Here is a list of some of the books that I am reading (or acquired or preordered and added to my to-be-read pile since the last On Today’s Bookshelf post) either in hardcover or in ebook form:
- A Scream Goes Through the House: What Literature Teaches Us About Life by Arnold Weinstein
- The Borgias and Their Enemies by Christopher Hibbert
- The Suspicions of Mr. Whicher by Kate Summerscale
- American Rose: A Nation Laid Bare: The Life and Times of Gypsy Rose Lee by Karen Abbott
- Our One Common Country: Abraham Lincoln and the Hampton Roads Peace Conference of 1865 by James B. Conroy
- A World Undone: The Story of the Great War, 1914 to 1918 by G.J. Meyer
- Stalin’s Genocides by Norman M. Naimark
- Plotting Hitler’s Death by Joachim Fest
- An Artist in Treason by Ando Linklater
- Imperial Spain 1469-1716 by J.H. Elliott
- The Transformation of the World: A Global History of the Nineteenth Century by Jurgen Osterhammel
- The Road to Black Ned’s Forge by Turk McCleskey
- Words and Rules: The Ingredients of Language by Steven Pinker
- The Sense of Style: The Thinking Person’s Guide to Writing in the 21st Century by Steven Pinker
- Enemy at the Gates: The Battle for Stalingrad by William Craig
- Tears in the Darkness by Elizabeth Norman and Michael Norman
- The Most Dangerous Book: The Battle for James Joyce’s Ulysses by Kevin Birmingham
- Fear Itself: The New Deal and the Origins of Our Time by Ira Katznelson
- The Sea and Civilization: A Maritime History of the World by Lincoln Paine
- Blood Libel and Its Derivatives: The Scourge of Anti-Semitism by Raphael Israeli
- Revolutionary Ideas: An Intellectual History of the French Revolution from The Rights of Man to Robespierre by Jonathan Israel
- The Girls of Atomic City: The Untold Story of the Women Who Helped Win World War II by Denise Kiernan
- Democratic Enlightenment: Philosophy, Revolution, and Human Rights 1750-1790 by Jonathan Israel
- Enlightenment Contested: Philosophy, Modernity, and the Emancipation of Man 1670-1752 by Jonathan Israel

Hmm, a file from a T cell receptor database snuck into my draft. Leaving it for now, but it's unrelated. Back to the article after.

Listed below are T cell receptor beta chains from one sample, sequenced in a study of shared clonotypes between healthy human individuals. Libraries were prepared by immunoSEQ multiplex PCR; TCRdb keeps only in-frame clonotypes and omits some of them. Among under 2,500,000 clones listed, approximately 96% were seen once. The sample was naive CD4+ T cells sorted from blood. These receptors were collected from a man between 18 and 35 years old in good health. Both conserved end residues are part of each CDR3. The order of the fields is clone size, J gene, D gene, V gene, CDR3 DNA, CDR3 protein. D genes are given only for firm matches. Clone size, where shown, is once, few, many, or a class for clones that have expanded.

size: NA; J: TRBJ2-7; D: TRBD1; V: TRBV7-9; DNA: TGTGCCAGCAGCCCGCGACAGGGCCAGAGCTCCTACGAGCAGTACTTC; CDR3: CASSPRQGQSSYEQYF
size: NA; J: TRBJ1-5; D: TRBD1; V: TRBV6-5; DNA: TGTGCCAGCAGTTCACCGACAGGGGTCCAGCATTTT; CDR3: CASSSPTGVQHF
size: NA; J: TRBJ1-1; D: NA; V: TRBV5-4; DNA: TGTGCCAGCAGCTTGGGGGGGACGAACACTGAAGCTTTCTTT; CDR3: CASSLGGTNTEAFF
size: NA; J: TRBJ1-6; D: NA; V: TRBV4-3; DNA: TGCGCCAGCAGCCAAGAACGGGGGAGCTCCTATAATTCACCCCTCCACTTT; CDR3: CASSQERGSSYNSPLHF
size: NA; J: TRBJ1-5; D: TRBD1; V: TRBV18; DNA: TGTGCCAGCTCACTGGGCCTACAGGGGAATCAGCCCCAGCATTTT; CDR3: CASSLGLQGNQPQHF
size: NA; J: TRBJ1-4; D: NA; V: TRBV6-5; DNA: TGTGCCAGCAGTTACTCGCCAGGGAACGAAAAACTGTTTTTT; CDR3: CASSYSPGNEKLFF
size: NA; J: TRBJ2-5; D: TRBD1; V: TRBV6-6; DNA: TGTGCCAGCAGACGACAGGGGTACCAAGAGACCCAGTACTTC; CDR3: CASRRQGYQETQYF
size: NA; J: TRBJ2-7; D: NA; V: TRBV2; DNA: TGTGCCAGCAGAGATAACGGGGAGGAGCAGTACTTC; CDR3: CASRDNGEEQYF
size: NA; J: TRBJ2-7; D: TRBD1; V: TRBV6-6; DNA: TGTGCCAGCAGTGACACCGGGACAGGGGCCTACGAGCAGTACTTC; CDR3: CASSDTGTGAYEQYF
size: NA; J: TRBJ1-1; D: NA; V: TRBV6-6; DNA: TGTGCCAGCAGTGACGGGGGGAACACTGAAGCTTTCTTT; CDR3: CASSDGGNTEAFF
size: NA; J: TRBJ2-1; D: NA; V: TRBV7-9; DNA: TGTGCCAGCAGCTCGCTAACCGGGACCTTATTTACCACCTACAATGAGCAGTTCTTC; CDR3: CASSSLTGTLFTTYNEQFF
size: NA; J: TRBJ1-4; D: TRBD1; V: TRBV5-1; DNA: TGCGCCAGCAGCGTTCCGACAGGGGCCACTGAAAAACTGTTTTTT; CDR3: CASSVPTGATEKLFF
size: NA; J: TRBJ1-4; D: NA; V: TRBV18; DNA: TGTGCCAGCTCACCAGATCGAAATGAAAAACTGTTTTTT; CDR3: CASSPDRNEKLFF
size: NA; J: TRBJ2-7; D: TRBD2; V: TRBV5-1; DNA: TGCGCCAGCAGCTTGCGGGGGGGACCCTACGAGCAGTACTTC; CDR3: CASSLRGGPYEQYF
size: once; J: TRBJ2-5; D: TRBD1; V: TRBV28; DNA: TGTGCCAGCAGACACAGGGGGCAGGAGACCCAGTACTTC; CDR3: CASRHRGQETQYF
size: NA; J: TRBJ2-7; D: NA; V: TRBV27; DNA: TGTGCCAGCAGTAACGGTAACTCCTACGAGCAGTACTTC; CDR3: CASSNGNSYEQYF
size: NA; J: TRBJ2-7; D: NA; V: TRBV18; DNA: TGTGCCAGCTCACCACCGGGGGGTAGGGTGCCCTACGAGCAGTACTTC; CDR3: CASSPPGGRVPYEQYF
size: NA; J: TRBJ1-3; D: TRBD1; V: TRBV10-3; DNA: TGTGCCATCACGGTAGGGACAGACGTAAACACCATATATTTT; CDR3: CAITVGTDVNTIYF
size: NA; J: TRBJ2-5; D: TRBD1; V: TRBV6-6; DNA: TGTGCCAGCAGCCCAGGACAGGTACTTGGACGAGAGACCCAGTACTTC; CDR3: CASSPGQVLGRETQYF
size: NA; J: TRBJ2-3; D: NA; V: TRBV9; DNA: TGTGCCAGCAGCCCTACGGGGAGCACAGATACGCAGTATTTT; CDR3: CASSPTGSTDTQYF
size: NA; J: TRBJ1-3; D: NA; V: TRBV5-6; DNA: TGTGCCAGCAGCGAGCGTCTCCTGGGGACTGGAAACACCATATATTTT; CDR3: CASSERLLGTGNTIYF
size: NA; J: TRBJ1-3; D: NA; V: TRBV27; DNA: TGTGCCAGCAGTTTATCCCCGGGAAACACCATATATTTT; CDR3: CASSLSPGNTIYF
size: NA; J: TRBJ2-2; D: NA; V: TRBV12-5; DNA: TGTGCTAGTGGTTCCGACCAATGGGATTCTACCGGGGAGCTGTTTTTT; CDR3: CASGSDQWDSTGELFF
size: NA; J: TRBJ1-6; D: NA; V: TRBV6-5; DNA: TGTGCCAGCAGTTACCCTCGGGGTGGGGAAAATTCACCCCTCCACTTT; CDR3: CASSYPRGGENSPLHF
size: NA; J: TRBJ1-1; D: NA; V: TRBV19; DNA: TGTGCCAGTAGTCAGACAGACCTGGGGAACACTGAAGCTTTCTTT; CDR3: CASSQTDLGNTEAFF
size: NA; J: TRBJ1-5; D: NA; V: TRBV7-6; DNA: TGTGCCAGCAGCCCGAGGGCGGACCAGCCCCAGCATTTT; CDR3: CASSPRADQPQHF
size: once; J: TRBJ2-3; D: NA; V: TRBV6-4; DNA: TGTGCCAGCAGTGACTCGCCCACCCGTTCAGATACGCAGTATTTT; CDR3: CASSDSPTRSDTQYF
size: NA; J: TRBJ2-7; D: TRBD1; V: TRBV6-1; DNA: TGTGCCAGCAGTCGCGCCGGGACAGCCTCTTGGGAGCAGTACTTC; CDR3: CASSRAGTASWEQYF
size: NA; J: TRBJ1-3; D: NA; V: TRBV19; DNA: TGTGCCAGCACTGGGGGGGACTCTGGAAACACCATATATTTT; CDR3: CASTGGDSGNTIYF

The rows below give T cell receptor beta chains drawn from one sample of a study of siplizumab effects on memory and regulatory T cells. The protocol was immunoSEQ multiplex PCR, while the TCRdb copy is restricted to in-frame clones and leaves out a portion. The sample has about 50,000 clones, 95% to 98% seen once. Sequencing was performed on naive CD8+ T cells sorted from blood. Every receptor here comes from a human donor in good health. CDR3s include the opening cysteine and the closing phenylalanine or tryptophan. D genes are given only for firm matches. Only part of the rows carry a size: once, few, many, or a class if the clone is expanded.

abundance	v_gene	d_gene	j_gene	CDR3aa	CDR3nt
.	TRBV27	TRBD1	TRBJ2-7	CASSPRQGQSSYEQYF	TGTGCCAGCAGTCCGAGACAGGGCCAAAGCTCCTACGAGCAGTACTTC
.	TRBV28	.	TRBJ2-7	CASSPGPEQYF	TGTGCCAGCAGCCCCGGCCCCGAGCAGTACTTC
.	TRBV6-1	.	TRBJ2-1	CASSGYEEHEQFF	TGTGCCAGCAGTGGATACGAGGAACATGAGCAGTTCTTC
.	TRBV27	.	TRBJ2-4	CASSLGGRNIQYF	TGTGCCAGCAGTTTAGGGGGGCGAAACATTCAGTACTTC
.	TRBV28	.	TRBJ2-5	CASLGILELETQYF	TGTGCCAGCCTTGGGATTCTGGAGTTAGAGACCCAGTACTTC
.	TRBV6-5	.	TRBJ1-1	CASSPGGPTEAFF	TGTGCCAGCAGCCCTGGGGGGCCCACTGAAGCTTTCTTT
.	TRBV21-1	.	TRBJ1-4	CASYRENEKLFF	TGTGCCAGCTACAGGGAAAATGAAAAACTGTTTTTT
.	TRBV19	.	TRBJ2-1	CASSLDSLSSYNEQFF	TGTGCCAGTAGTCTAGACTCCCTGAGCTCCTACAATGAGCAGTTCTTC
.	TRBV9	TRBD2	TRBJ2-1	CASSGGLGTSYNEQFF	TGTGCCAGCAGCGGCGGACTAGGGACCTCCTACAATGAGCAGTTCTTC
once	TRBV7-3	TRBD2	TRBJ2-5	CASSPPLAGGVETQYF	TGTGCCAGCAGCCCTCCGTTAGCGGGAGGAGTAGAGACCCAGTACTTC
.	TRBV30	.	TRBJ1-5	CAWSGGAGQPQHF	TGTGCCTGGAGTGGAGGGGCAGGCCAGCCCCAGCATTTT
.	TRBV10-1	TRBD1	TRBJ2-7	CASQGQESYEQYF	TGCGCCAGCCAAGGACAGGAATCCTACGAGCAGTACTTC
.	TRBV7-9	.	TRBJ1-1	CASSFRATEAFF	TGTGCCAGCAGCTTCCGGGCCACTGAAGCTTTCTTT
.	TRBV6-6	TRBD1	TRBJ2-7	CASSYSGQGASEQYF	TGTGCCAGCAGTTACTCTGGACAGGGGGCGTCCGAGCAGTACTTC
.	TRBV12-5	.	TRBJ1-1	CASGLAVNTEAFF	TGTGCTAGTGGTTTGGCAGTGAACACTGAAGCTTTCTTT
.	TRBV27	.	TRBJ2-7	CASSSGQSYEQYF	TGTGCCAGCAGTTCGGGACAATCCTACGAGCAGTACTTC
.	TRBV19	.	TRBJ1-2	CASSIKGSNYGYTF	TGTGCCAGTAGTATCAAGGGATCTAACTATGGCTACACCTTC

- Radical Enlightenment: Philosophy and the Making of Modernity 1650-1750 by Jonathan Israel
- The Purity of Vengeance by Jussi Adler-Olsen
- A Foreign Country by Charles Cumming
- Darkfire by C.J. Sansom
- The Innocent by Ian McEwan
- The Oracle Glass by Judith Merkle Riley
- Final Witness by Simon Tolkien
- Red Cell by Mark Henshaw
- Signora Da Vinci by Robin Maxwell
- The Devil’s Elixir by Raymond Khoury
- HHhH by Laurent Binet
- Limits of Power by Elizabeth Moon
- The Street Philosopher by Matthew Plampin
- Beautiful Assassin by Michael White
- The Director: A Novel by David Ignatius
- Eye for an Eye by Ben Coes
- A Journeyman to Grief by Maureen Jennings
As you can see, much of my summer has been spent acquiring (or preordering) and reading nonfiction books.
I am particularly looking forward to reading the last three in the nonfiction list (the trilogy by Jonathan Israel). The books have been favorably commented on several times in the past few months by reviewers in reviews of Israel’s newest book, Revolutionary Ideas: An Intellectual History of the French Revolution from The Rights of Man to Robespierre, which I also purchased. Unfortunately, that book wasn’t so well reviewed and had I read the reviews before purchasing the book, I might have thought twice about buying it. But now that I own it, I will eventually read it and decide for myself.
One of the books on the list that I am currently reading is The Most Dangerous Book: The Battle for James Joyce’s Ulysses by Kevin Birmingham. Although I have not quite finished reading the book, I can whole-heartedly recommend it. It is a fascinating look at censorship in the United States during and following World War I and how federal and state governments turned over the role of censor to private antivice groups.
Of even greater interest to me is the revelation of how Joyce was perceived by his contemporaries. Ulysses, a book I have never thought much of, was considered by many, including Sylvia Beach, Ezra Pound, F. Scott Fitzgerald, and Ernest Hemingway, to name just a few, to be the greatest written work of all time. And Joyce received patronage to enable him to write. One admirer gave him what would be £1,000,000 today to sustain him as he wrote.
In many ways, Joyce was a tragic figure. Were he writing today, I doubt that he would have had the support he was given then. But it is worth reading how Ulysses was suppressed, was smuggled into the United States, and, ultimately, with the backing of Bennett Cerf, founder of Random House, was found not to be obscene. If you read just one book about books this year, this should be the book.
What are you reading? Do you have any recommendations to share?
Richard Adin, An American Editor